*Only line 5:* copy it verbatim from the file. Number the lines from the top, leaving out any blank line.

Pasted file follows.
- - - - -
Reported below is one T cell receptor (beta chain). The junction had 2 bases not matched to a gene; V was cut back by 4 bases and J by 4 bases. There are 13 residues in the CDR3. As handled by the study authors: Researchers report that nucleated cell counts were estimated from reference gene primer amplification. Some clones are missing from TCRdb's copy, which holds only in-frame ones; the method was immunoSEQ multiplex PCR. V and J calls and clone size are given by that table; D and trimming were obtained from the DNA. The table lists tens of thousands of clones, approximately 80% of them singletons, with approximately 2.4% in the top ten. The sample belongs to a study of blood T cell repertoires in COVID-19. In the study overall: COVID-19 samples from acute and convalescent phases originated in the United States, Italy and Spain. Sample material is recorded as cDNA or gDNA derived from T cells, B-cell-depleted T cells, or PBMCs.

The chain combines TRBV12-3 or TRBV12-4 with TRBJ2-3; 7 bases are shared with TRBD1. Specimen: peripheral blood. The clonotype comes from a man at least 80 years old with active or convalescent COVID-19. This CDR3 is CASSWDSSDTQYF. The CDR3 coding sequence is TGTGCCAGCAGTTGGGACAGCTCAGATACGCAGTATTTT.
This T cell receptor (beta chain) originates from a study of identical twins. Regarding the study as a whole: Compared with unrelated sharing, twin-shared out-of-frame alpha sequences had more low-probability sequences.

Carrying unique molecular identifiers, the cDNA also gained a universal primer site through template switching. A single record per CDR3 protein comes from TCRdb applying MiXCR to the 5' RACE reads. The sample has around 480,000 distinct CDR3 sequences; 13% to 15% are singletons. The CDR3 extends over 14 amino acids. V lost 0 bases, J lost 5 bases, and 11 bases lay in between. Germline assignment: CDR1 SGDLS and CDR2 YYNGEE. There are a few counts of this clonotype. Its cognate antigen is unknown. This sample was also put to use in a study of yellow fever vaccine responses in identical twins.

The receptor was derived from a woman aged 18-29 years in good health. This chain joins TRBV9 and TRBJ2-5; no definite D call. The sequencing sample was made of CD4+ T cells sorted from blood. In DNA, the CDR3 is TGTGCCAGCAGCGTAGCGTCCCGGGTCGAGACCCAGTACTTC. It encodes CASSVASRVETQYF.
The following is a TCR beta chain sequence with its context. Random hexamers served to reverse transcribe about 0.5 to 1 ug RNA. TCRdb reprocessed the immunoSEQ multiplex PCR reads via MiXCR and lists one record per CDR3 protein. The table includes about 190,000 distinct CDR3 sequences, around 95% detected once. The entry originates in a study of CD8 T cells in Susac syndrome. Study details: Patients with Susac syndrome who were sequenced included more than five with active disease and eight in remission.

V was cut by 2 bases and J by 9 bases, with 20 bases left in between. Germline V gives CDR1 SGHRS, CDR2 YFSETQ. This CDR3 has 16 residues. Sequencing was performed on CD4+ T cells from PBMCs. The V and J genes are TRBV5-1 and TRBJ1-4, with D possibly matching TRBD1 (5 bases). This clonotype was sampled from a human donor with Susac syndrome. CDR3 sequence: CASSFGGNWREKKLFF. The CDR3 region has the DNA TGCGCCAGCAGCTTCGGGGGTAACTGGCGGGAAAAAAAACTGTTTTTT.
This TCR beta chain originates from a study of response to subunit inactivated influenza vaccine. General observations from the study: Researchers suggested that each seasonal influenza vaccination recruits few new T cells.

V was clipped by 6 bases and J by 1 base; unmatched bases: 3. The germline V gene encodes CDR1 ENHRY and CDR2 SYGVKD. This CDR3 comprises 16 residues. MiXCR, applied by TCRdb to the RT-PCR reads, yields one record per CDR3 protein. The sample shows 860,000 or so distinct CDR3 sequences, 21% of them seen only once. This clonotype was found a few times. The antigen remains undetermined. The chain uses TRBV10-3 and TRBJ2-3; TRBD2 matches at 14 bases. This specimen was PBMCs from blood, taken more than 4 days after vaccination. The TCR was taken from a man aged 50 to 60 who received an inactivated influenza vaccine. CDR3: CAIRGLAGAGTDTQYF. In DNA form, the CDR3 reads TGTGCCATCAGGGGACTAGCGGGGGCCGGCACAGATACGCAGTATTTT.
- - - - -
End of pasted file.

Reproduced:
The receptor was derived from a woman aged 18-29 years in good health. This chain joins TRBV9 and TRBJ2-5; no definite D call. The sequencing sample was made of CD4+ T cells sorted from blood. In DNA, the CDR3 is TGTGCCAGCAGCGTAGCGTCCCGGGTCGAGACCCAGTACTTC. It encodes CASSVASRVETQYF.